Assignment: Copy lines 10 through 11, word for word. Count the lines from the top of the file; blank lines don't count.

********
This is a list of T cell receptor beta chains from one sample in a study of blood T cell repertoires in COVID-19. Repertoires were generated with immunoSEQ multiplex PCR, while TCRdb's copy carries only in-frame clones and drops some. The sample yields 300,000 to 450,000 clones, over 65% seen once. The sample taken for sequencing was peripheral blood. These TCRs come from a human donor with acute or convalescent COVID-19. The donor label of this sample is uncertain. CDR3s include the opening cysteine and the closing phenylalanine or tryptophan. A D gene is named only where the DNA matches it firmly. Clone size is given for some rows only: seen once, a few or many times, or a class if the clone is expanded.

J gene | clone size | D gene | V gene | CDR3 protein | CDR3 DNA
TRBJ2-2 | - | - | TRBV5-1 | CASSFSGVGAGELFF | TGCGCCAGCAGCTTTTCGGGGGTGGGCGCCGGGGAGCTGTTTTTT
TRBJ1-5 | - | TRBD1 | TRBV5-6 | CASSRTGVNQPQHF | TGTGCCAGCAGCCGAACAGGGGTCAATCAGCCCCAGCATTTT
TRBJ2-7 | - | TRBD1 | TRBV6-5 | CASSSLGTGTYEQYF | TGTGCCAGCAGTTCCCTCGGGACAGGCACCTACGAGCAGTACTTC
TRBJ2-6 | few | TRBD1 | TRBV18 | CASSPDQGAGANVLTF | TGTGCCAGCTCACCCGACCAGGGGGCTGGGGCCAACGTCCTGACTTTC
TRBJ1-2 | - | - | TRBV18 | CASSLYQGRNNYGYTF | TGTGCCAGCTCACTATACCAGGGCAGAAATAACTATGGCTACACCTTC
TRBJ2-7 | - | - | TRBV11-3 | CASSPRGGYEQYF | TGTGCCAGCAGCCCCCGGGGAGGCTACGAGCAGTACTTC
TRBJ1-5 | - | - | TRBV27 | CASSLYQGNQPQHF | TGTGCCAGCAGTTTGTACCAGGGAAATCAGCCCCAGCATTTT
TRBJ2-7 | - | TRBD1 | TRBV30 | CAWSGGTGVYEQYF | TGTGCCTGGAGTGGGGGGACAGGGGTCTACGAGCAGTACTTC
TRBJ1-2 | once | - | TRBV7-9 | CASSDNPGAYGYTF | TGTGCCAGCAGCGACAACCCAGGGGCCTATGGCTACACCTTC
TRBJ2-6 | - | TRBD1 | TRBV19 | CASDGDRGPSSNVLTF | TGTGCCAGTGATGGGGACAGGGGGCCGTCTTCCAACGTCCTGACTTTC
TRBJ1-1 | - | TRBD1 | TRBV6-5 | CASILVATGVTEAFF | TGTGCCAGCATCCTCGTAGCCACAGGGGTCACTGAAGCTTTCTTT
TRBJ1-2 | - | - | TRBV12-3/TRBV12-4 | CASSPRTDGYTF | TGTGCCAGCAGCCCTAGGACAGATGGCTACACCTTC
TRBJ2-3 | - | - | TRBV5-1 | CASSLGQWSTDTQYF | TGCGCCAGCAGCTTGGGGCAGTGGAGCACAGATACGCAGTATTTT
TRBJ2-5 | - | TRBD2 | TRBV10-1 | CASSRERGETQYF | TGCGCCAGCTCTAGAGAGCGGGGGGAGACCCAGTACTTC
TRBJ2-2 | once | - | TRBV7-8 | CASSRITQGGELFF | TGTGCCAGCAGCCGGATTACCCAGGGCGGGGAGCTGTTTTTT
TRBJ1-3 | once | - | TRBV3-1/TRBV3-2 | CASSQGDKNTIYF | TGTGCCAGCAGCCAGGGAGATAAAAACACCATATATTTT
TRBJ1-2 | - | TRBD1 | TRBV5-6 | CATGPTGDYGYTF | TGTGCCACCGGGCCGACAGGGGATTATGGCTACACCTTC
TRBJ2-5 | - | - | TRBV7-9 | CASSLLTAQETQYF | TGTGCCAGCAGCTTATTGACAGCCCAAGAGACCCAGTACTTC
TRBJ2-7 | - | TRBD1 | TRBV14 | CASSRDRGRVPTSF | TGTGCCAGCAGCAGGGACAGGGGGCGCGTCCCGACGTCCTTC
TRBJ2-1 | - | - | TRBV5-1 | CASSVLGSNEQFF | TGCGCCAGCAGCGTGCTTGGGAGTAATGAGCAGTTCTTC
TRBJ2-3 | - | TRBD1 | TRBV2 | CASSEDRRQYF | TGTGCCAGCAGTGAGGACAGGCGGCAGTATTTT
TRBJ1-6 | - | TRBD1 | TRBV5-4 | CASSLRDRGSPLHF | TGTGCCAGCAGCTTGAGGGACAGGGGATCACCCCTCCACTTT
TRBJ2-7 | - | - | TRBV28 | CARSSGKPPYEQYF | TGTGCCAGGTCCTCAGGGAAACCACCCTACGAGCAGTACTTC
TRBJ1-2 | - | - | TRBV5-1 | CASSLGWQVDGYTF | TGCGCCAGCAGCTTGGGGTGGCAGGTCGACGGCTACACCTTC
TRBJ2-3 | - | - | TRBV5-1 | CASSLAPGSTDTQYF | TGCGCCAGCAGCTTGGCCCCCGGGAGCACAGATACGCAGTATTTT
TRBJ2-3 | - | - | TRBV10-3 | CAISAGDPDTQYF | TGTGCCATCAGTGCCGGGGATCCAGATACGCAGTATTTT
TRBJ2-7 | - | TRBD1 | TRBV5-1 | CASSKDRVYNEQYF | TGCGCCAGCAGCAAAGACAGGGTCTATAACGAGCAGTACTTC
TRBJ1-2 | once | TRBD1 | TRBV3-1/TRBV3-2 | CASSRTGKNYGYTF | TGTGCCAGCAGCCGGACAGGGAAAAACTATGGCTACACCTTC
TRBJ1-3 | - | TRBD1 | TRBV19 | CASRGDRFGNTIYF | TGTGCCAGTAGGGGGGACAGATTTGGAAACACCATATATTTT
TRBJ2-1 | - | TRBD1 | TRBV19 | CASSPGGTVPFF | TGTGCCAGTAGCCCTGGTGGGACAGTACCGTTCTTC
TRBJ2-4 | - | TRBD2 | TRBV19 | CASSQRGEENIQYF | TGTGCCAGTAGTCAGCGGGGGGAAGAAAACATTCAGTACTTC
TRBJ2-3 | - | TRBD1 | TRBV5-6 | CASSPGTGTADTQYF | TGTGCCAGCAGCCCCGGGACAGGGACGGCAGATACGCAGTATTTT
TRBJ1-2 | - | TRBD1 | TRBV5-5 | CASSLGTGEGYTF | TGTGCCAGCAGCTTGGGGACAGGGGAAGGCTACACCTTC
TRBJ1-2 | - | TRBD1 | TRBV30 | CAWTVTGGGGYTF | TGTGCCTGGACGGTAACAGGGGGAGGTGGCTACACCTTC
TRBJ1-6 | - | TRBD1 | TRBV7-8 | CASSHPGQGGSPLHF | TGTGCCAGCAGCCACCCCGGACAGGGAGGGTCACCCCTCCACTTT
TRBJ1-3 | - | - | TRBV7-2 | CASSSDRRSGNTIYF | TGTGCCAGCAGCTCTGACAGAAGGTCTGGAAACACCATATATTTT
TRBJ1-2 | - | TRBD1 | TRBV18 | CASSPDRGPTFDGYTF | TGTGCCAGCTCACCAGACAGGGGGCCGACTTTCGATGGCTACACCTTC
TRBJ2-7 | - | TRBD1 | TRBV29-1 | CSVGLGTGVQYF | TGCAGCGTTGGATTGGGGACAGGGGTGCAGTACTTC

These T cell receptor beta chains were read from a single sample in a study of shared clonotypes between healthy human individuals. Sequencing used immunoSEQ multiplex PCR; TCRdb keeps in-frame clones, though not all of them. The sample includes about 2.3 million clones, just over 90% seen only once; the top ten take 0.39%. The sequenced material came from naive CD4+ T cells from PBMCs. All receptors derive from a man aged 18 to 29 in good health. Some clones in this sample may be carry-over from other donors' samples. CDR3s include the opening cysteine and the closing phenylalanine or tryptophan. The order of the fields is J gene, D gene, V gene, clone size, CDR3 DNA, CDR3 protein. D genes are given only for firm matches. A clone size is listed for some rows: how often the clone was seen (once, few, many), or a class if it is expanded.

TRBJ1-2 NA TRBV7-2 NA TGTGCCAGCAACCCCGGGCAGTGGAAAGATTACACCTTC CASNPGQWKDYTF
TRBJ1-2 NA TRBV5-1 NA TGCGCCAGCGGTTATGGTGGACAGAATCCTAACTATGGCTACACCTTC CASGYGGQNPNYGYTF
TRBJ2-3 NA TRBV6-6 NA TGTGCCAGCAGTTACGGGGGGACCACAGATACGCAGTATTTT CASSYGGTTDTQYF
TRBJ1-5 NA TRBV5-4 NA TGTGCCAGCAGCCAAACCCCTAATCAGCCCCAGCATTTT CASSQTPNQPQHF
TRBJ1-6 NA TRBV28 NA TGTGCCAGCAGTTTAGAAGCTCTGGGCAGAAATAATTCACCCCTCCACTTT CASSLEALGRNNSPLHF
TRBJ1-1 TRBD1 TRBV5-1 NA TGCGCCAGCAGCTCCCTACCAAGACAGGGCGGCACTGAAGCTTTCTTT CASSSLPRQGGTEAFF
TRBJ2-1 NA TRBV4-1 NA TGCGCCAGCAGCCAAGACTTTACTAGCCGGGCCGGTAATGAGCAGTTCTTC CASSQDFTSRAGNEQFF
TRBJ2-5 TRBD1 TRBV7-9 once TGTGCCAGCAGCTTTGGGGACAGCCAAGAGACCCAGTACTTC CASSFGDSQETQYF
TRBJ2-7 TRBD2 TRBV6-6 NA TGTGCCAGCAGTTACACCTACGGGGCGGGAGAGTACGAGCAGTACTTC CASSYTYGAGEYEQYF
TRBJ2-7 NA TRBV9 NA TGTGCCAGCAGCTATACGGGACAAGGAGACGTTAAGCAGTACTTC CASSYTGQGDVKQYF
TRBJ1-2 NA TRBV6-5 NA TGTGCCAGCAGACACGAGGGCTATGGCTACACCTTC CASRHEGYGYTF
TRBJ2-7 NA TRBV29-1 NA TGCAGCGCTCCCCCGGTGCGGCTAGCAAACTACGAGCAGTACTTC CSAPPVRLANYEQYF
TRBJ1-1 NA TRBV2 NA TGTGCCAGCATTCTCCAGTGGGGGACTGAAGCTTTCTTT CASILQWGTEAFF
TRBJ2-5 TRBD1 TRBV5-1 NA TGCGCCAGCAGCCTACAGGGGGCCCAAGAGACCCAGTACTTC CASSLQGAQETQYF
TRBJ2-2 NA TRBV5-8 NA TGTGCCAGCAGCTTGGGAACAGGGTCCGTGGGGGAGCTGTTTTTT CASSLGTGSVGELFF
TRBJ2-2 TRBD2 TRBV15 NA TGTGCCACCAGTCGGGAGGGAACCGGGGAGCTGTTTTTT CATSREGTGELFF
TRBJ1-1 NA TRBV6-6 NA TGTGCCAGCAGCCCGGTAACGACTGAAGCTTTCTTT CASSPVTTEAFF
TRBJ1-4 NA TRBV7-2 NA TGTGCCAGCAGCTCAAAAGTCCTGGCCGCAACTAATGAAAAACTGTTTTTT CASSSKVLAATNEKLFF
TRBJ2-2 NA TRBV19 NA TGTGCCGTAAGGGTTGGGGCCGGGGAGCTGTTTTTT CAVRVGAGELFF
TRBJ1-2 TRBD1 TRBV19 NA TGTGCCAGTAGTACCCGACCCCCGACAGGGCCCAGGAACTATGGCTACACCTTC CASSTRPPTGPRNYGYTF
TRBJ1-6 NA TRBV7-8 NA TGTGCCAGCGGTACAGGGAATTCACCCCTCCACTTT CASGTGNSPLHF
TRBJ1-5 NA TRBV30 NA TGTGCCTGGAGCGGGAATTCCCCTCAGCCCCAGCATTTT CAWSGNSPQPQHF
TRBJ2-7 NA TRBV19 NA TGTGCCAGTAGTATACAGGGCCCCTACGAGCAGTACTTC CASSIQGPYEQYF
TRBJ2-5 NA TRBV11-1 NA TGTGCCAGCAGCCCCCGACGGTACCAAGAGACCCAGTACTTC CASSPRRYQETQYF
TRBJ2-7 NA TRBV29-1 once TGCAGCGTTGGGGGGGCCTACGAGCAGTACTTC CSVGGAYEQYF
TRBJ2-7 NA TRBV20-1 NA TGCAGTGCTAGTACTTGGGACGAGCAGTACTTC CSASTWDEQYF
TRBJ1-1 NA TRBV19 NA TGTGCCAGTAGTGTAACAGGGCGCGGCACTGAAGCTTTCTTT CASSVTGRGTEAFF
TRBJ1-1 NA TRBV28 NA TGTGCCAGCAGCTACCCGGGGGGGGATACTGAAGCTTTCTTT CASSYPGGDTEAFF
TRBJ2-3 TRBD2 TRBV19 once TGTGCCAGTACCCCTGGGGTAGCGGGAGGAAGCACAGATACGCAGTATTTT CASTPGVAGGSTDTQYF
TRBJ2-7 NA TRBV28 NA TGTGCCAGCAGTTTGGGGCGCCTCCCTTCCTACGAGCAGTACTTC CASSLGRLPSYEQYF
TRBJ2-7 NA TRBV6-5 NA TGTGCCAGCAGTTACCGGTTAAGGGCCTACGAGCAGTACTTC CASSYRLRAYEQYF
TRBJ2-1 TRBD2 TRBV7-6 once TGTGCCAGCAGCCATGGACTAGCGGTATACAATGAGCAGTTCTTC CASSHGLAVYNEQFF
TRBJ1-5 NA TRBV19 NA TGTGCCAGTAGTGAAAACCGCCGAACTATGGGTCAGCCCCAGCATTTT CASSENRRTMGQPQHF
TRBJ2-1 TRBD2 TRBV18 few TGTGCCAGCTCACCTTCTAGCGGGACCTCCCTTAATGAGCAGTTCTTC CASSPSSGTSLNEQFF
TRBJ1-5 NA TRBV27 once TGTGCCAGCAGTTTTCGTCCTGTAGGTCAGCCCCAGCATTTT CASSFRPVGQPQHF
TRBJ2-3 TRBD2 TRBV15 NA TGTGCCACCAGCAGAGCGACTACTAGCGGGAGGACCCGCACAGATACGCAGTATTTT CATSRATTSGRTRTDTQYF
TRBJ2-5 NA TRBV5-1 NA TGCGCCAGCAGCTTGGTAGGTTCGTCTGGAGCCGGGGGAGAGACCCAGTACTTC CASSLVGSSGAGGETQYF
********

TRBJ2-7 | - | TRBD1 | TRBV30 | CAWSGGTGVYEQYF | TGTGCCTGGAGTGGGGGGACAGGGGTCTACGAGCAGTACTTC
TRBJ1-2 | once | - | TRBV7-9 | CASSDNPGAYGYTF | TGTGCCAGCAGCGACAACCCAGGGGCCTATGGCTACACCTTC